But just because News of the World and News International may be dead and dying, that doesn’t mean newspapers as a whole are, argued David Carr of the New York Times. As he noted, it was the Guardian’s dogged reporting that finally broke this story open. Murdoch “prefers his crusades to be built on chronic ridicule and bombast. But as The Guardian has shown, the steady accretion of fact — an exercise Mr. Murdoch has historically regarded as bland and elitist — can have a profound effect,” Carr wrote. The Atlantic also had praise for the Guardian, and Poynter’s Mallary Jean Tenore interviewed one of its editors about the lonely journey of covering the phone hacking story.
HuffPo aggregation under the microscope: A lively discussion about the rights and wrongs of aggregation developed last week out of a column by Ad Age media critic Simon Dumenco, who complained that the Huffington Post had extensively summarized one of his posts, buried the link to the original, and — contrary to Arianna Huffington’s argument that her site benefits those they aggregate by sending them readers — gave him just 57 pageviews.
The Huffington Post responded by apologizing and suspending the article’s writer. HuffPo business editor Peter Goodman told Adweek the piece was a fully formed article when it should have been a simple introduction and a link, but Dumenco responded to the apology by arguing that the writer did nothing out of the ordinary — this is just how HuffPo tells its writers to do it.
Dumenco’s point was echoed by several others: The Awl’s Choire Sicha said the suspended writer was doing what she was taught, Gawker’s Ryan Tate, drawing on a revealing quote from a former HuffPo writer, made the same point: “This is pretty ridiculous, given HuffPo’s systematic, officially-sanctioned approach to rewriting too much of people’s news articles.” U.K. journalist Kevin Anderson called HuffPo’s summary-heavy aggregation “a pretty cynical strategy,” and paidContent’s Staci Kramer said HuffPo needs to respect its sources, rather than treating a link as a favor.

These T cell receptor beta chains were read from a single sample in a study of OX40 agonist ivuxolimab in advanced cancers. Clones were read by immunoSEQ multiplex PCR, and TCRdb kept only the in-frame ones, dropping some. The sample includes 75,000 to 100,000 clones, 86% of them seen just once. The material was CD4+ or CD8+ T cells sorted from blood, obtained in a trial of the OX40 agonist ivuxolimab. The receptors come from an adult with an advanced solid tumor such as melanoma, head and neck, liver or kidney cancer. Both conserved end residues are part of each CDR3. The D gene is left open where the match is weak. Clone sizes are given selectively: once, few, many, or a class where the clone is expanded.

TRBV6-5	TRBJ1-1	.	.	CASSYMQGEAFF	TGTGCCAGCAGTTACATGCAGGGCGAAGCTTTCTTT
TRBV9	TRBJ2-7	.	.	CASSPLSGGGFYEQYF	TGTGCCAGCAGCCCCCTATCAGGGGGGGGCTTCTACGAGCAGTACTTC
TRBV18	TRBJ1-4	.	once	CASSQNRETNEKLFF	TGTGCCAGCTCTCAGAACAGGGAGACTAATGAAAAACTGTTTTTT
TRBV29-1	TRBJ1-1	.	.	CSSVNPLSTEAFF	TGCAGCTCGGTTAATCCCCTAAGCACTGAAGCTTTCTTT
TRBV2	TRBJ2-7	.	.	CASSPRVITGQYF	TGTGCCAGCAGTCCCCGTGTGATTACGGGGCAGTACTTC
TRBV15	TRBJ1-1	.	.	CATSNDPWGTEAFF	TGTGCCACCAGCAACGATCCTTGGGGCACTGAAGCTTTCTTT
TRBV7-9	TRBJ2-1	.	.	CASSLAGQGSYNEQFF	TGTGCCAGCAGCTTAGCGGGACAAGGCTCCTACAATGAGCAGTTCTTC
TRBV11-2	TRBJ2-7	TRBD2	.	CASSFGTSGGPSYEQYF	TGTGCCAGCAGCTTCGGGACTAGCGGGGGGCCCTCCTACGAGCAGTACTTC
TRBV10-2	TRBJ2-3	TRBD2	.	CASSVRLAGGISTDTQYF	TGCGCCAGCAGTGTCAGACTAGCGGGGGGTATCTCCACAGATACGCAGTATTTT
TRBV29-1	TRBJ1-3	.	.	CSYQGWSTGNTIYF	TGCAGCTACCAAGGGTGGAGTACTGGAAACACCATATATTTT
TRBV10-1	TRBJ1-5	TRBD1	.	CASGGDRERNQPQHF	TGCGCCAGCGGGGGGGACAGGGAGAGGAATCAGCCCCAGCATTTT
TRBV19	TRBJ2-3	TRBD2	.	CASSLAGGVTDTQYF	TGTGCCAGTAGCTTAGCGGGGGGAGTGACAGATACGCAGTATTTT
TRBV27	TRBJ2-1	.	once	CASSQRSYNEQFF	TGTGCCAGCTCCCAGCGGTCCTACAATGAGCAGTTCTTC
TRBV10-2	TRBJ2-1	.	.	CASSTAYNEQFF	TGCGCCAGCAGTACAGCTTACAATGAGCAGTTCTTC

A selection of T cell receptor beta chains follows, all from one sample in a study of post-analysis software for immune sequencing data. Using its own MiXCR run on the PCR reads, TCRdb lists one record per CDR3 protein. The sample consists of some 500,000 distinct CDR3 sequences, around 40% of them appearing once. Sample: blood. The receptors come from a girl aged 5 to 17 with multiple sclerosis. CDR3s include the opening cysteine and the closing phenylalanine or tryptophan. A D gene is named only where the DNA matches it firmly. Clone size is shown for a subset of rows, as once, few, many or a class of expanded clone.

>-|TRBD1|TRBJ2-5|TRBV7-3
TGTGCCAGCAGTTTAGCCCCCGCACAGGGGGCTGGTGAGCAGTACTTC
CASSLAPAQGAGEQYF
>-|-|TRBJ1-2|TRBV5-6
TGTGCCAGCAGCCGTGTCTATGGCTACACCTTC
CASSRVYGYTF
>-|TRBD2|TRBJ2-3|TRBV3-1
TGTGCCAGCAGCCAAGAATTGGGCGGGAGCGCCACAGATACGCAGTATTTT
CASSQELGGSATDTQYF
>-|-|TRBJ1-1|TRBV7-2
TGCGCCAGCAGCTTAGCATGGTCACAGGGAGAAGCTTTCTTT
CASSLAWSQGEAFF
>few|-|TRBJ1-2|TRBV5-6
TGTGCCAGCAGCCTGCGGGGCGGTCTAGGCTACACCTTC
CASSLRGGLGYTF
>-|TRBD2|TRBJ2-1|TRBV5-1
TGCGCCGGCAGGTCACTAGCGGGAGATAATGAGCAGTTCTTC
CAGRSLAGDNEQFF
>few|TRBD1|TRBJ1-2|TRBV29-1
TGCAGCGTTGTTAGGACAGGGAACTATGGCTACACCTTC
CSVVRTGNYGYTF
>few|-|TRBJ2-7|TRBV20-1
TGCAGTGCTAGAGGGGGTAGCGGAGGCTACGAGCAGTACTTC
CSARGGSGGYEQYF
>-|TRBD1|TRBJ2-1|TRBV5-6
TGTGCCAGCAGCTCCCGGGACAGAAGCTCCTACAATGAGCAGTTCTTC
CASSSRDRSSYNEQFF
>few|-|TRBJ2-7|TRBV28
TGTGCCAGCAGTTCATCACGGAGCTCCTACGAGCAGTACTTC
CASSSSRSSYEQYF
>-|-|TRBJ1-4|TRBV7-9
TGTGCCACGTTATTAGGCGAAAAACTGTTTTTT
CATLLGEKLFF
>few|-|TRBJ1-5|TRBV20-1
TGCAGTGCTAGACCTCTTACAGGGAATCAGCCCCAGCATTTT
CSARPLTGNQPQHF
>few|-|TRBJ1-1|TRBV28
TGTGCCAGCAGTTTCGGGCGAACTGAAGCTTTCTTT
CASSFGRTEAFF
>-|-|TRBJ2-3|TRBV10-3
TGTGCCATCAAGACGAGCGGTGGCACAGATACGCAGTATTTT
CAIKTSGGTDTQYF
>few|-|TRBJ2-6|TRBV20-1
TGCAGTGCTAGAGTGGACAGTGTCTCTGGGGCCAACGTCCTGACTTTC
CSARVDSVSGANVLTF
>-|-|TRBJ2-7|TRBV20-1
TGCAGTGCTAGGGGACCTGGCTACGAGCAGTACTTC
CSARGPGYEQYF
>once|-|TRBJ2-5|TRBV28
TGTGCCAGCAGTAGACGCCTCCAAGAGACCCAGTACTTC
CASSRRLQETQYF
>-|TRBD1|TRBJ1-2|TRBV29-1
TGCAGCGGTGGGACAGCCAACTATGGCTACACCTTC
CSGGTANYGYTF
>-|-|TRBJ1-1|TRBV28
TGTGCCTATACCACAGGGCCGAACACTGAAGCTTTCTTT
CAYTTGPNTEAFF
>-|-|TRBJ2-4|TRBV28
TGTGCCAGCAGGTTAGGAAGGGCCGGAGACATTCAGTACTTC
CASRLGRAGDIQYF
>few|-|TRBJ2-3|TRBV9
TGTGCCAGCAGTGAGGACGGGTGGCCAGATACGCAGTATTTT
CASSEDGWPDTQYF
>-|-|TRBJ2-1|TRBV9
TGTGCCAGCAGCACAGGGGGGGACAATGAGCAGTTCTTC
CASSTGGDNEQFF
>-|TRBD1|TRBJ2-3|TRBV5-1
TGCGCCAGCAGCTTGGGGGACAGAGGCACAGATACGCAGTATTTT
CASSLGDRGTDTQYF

Gabe Rivera, whose news site, Techmeme, was compared to HuffPo favorably by Dumenco, looked for terms to distinguish what his site does from what HuffPo does. Poynter’s Julie Moos said some measure of originality will always make for better journalism and a better business model than heavy aggregation, and ZDNet’s Tom Foremski pined for the old blogging mentality whose goal was to add value. In a short podcast, author Steven Rosenbaum said this is a logical time to step back and evaluate exactly what constitutes ethical aggregation.
There were a few dissenters, though: GigaOM’s Mathew Ingram and Slate’s Jack Shafer both argued that the type of aggregation that HuffPo does has been around for ages in traditional media (especially in Britain, according to Forbes’ Tim Worstall). In fact, Shafer said, news orgs could learn a something valuable from the Huffington Post: “That a huge, previously ignored readership out there wants its news hot, quick, and tight.”
Comparing Google+, Facebook, and Twitter: It’s been just about three weeks since Google+ launched, and Google’s new social network is growing like a weed, with 10 million users shared so far. (Its number of active users may soon be approaching Twitter’s figures.) Google+ news has dominated Twitter, and Google’s also working on integrating it with Gmail.